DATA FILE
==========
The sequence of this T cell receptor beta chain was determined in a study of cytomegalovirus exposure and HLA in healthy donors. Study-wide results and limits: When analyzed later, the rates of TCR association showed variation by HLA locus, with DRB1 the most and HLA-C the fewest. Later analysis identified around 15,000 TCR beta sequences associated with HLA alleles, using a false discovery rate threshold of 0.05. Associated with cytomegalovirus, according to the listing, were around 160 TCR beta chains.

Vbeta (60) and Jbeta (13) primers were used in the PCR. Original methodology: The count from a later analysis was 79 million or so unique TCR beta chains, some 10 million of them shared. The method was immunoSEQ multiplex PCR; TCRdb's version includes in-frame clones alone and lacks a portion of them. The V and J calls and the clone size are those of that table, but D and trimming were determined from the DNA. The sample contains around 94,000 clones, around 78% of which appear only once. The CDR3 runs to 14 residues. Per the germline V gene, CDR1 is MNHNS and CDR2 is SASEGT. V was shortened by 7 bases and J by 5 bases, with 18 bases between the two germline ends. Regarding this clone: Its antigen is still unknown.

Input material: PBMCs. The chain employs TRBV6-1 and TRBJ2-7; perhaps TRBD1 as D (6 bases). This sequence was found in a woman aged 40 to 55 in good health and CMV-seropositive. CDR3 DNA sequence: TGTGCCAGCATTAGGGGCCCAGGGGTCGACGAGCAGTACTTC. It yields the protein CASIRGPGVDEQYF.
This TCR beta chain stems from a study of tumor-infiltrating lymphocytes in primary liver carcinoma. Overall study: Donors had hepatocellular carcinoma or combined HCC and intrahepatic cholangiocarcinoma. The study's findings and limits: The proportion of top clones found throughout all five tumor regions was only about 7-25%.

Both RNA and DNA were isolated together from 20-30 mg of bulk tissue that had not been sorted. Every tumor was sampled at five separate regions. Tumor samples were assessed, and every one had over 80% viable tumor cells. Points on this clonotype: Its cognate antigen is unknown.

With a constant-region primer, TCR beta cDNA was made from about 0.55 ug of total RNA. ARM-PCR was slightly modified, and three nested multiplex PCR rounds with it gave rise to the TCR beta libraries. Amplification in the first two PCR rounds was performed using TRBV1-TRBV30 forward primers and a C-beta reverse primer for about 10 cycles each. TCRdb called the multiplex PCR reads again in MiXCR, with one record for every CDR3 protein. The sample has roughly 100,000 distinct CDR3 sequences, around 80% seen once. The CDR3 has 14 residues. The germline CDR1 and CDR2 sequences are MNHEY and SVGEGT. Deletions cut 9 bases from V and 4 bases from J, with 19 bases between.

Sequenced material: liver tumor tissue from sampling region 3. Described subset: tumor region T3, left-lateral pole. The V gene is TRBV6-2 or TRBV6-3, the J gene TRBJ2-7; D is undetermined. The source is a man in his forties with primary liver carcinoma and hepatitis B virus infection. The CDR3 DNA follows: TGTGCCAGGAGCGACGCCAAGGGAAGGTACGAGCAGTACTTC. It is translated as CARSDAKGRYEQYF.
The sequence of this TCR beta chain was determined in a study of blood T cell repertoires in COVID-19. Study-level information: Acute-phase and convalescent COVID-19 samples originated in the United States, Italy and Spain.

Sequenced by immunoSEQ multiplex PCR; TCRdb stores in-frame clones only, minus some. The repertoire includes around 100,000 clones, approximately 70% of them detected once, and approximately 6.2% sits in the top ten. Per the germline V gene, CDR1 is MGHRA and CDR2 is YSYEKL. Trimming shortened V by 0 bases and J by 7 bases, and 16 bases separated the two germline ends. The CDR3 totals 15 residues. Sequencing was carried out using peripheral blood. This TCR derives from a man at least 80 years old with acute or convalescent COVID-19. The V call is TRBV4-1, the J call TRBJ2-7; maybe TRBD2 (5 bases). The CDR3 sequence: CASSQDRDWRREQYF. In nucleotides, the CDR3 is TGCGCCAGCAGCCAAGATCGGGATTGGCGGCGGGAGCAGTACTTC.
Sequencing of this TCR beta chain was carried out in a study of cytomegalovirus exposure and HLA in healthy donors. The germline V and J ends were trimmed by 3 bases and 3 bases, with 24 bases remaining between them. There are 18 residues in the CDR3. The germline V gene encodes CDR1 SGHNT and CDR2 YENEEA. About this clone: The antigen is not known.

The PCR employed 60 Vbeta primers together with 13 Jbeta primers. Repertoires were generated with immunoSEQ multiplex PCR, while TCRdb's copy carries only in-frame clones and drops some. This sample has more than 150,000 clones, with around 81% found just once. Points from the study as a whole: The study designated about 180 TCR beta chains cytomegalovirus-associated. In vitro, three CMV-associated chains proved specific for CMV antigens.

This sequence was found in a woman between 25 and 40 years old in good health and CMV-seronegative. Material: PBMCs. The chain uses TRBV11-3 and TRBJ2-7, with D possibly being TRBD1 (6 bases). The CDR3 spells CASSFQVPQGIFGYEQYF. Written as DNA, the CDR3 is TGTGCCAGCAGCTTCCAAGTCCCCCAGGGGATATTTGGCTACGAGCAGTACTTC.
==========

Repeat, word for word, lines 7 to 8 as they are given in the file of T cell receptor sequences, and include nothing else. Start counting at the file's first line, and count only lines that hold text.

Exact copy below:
Sequenced material: liver tumor tissue from sampling region 3. Described subset: tumor region T3, left-lateral pole. The V gene is TRBV6-2 or TRBV6-3, the J gene TRBJ2-7; D is undetermined. The source is a man in his forties with primary liver carcinoma and hepatitis B virus infection. The CDR3 DNA follows: TGTGCCAGGAGCGACGCCAAGGGAAGGTACGAGCAGTACTTC. It is translated as CARSDAKGRYEQYF.
The sequence of this TCR beta chain was determined in a study of blood T cell repertoires in COVID-19. Study-level information: Acute-phase and convalescent COVID-19 samples originated in the United States, Italy and Spain.